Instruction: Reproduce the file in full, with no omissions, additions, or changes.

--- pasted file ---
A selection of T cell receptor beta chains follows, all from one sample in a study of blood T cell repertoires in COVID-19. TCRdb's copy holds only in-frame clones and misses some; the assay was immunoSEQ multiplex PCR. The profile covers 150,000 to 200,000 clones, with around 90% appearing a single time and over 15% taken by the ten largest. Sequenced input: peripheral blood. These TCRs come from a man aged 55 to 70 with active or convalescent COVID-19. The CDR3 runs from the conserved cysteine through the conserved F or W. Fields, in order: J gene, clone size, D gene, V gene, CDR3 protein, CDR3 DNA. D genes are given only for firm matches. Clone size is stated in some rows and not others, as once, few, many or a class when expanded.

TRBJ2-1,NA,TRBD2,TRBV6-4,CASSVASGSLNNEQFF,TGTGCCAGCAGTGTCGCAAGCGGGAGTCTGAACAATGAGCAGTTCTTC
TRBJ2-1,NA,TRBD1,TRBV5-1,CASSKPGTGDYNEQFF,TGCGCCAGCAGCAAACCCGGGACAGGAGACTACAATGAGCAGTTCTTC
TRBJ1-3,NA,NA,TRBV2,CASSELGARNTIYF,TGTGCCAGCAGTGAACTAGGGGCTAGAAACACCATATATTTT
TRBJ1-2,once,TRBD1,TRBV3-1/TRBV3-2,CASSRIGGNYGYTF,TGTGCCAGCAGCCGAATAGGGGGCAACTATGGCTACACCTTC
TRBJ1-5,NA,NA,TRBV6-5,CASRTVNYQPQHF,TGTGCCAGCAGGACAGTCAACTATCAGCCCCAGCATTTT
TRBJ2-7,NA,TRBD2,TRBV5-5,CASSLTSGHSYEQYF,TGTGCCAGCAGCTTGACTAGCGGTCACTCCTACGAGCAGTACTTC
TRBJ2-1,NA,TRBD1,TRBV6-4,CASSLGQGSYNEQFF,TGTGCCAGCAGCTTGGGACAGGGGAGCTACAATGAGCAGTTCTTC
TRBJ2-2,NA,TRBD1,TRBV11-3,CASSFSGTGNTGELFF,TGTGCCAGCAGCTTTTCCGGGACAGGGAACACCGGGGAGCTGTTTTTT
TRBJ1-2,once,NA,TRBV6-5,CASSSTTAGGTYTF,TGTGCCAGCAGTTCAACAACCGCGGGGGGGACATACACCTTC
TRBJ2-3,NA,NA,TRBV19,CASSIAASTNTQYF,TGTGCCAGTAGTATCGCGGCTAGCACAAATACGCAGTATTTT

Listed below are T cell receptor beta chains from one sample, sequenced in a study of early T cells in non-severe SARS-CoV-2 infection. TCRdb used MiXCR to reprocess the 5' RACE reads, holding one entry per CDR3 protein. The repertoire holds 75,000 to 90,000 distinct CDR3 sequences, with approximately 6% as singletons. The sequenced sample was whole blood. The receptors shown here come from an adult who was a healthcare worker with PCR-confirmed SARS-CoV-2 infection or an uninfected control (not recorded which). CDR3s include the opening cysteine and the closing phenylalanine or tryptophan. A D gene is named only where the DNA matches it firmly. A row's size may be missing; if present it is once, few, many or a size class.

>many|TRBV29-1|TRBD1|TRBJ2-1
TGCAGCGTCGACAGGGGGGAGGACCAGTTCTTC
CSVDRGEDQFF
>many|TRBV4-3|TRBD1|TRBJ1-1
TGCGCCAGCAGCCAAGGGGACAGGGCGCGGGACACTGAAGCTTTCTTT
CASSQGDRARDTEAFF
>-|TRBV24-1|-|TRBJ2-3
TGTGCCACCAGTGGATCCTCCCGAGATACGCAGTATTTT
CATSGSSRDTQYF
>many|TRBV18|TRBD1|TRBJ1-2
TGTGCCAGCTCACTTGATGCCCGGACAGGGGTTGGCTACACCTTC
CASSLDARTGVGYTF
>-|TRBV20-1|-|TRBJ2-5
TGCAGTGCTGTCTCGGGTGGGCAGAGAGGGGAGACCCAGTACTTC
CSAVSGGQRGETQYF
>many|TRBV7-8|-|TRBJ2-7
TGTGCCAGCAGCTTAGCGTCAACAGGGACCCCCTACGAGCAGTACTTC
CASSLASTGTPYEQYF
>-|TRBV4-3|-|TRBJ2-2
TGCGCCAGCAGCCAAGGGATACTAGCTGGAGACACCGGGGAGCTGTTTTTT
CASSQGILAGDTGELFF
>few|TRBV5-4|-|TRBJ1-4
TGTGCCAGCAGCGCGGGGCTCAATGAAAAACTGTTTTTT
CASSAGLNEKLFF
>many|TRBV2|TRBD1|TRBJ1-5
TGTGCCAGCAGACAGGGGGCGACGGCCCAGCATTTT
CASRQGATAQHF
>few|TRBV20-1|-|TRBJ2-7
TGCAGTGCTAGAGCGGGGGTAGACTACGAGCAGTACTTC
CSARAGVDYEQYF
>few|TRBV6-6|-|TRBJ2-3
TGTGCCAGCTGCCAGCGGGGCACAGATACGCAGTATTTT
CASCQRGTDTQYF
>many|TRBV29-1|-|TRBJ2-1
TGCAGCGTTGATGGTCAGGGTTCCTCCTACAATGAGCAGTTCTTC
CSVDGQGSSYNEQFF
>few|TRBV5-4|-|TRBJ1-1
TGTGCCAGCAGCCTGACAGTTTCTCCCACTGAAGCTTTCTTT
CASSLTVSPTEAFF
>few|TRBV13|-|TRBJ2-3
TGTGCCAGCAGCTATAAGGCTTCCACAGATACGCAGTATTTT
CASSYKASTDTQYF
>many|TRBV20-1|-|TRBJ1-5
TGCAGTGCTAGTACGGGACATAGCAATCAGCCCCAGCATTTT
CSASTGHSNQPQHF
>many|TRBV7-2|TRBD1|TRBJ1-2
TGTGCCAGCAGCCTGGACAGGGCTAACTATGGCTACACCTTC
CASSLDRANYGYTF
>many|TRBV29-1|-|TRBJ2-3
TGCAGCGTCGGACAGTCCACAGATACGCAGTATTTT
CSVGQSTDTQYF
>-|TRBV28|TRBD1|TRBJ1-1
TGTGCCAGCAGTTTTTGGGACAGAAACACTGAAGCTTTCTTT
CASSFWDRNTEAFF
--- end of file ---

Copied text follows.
A selection of T cell receptor beta chains follows, all from one sample in a study of blood T cell repertoires in COVID-19. TCRdb's copy holds only in-frame clones and misses some; the assay was immunoSEQ multiplex PCR. The profile covers 150,000 to 200,000 clones, with around 90% appearing a single time and over 15% taken by the ten largest. Sequenced input: peripheral blood. These TCRs come from a man aged 55 to 70 with active or convalescent COVID-19. The CDR3 runs from the conserved cysteine through the conserved F or W. Fields, in order: J gene, clone size, D gene, V gene, CDR3 protein, CDR3 DNA. D genes are given only for firm matches. Clone size is stated in some rows and not others, as once, few, many or a class when expanded.

TRBJ2-1,NA,TRBD2,TRBV6-4,CASSVASGSLNNEQFF,TGTGCCAGCAGTGTCGCAAGCGGGAGTCTGAACAATGAGCAGTTCTTC
TRBJ2-1,NA,TRBD1,TRBV5-1,CASSKPGTGDYNEQFF,TGCGCCAGCAGCAAACCCGGGACAGGAGACTACAATGAGCAGTTCTTC
TRBJ1-3,NA,NA,TRBV2,CASSELGARNTIYF,TGTGCCAGCAGTGAACTAGGGGCTAGAAACACCATATATTTT
TRBJ1-2,once,TRBD1,TRBV3-1/TRBV3-2,CASSRIGGNYGYTF,TGTGCCAGCAGCCGAATAGGGGGCAACTATGGCTACACCTTC
TRBJ1-5,NA,NA,TRBV6-5,CASRTVNYQPQHF,TGTGCCAGCAGGACAGTCAACTATCAGCCCCAGCATTTT
TRBJ2-7,NA,TRBD2,TRBV5-5,CASSLTSGHSYEQYF,TGTGCCAGCAGCTTGACTAGCGGTCACTCCTACGAGCAGTACTTC
TRBJ2-1,NA,TRBD1,TRBV6-4,CASSLGQGSYNEQFF,TGTGCCAGCAGCTTGGGACAGGGGAGCTACAATGAGCAGTTCTTC
TRBJ2-2,NA,TRBD1,TRBV11-3,CASSFSGTGNTGELFF,TGTGCCAGCAGCTTTTCCGGGACAGGGAACACCGGGGAGCTGTTTTTT
TRBJ1-2,once,NA,TRBV6-5,CASSSTTAGGTYTF,TGTGCCAGCAGTTCAACAACCGCGGGGGGGACATACACCTTC
TRBJ2-3,NA,NA,TRBV19,CASSIAASTNTQYF,TGTGCCAGTAGTATCGCGGCTAGCACAAATACGCAGTATTTT

Listed below are T cell receptor beta chains from one sample, sequenced in a study of early T cells in non-severe SARS-CoV-2 infection. TCRdb used MiXCR to reprocess the 5' RACE reads, holding one entry per CDR3 protein. The repertoire holds 75,000 to 90,000 distinct CDR3 sequences, with approximately 6% as singletons. The sequenced sample was whole blood. The receptors shown here come from an adult who was a healthcare worker with PCR-confirmed SARS-CoV-2 infection or an uninfected control (not recorded which). CDR3s include the opening cysteine and the closing phenylalanine or tryptophan. A D gene is named only where the DNA matches it firmly. A row's size may be missing; if present it is once, few, many or a size class.

>many|TRBV29-1|TRBD1|TRBJ2-1
TGCAGCGTCGACAGGGGGGAGGACCAGTTCTTC
CSVDRGEDQFF
>many|TRBV4-3|TRBD1|TRBJ1-1
TGCGCCAGCAGCCAAGGGGACAGGGCGCGGGACACTGAAGCTTTCTTT
CASSQGDRARDTEAFF
>-|TRBV24-1|-|TRBJ2-3
TGTGCCACCAGTGGATCCTCCCGAGATACGCAGTATTTT
CATSGSSRDTQYF
>many|TRBV18|TRBD1|TRBJ1-2
TGTGCCAGCTCACTTGATGCCCGGACAGGGGTTGGCTACACCTTC
CASSLDARTGVGYTF
>-|TRBV20-1|-|TRBJ2-5
TGCAGTGCTGTCTCGGGTGGGCAGAGAGGGGAGACCCAGTACTTC
CSAVSGGQRGETQYF
>many|TRBV7-8|-|TRBJ2-7
TGTGCCAGCAGCTTAGCGTCAACAGGGACCCCCTACGAGCAGTACTTC
CASSLASTGTPYEQYF
>-|TRBV4-3|-|TRBJ2-2
TGCGCCAGCAGCCAAGGGATACTAGCTGGAGACACCGGGGAGCTGTTTTTT
CASSQGILAGDTGELFF
>few|TRBV5-4|-|TRBJ1-4
TGTGCCAGCAGCGCGGGGCTCAATGAAAAACTGTTTTTT
CASSAGLNEKLFF
>many|TRBV2|TRBD1|TRBJ1-5
TGTGCCAGCAGACAGGGGGCGACGGCCCAGCATTTT
CASRQGATAQHF
>few|TRBV20-1|-|TRBJ2-7
TGCAGTGCTAGAGCGGGGGTAGACTACGAGCAGTACTTC
CSARAGVDYEQYF
>few|TRBV6-6|-|TRBJ2-3
TGTGCCAGCTGCCAGCGGGGCACAGATACGCAGTATTTT
CASCQRGTDTQYF
>many|TRBV29-1|-|TRBJ2-1
TGCAGCGTTGATGGTCAGGGTTCCTCCTACAATGAGCAGTTCTTC
CSVDGQGSSYNEQFF
>few|TRBV5-4|-|TRBJ1-1
TGTGCCAGCAGCCTGACAGTTTCTCCCACTGAAGCTTTCTTT
CASSLTVSPTEAFF
>few|TRBV13|-|TRBJ2-3
TGTGCCAGCAGCTATAAGGCTTCCACAGATACGCAGTATTTT
CASSYKASTDTQYF
>many|TRBV20-1|-|TRBJ1-5
TGCAGTGCTAGTACGGGACATAGCAATCAGCCCCAGCATTTT
CSASTGHSNQPQHF
>many|TRBV7-2|TRBD1|TRBJ1-2
TGTGCCAGCAGCCTGGACAGGGCTAACTATGGCTACACCTTC
CASSLDRANYGYTF
>many|TRBV29-1|-|TRBJ2-3
TGCAGCGTCGGACAGTCCACAGATACGCAGTATTTT
CSVGQSTDTQYF
>-|TRBV28|TRBD1|TRBJ1-1
TGTGCCAGCAGTTTTTGGGACAGAAACACTGAAGCTTTCTTT
CASSFWDRNTEAFF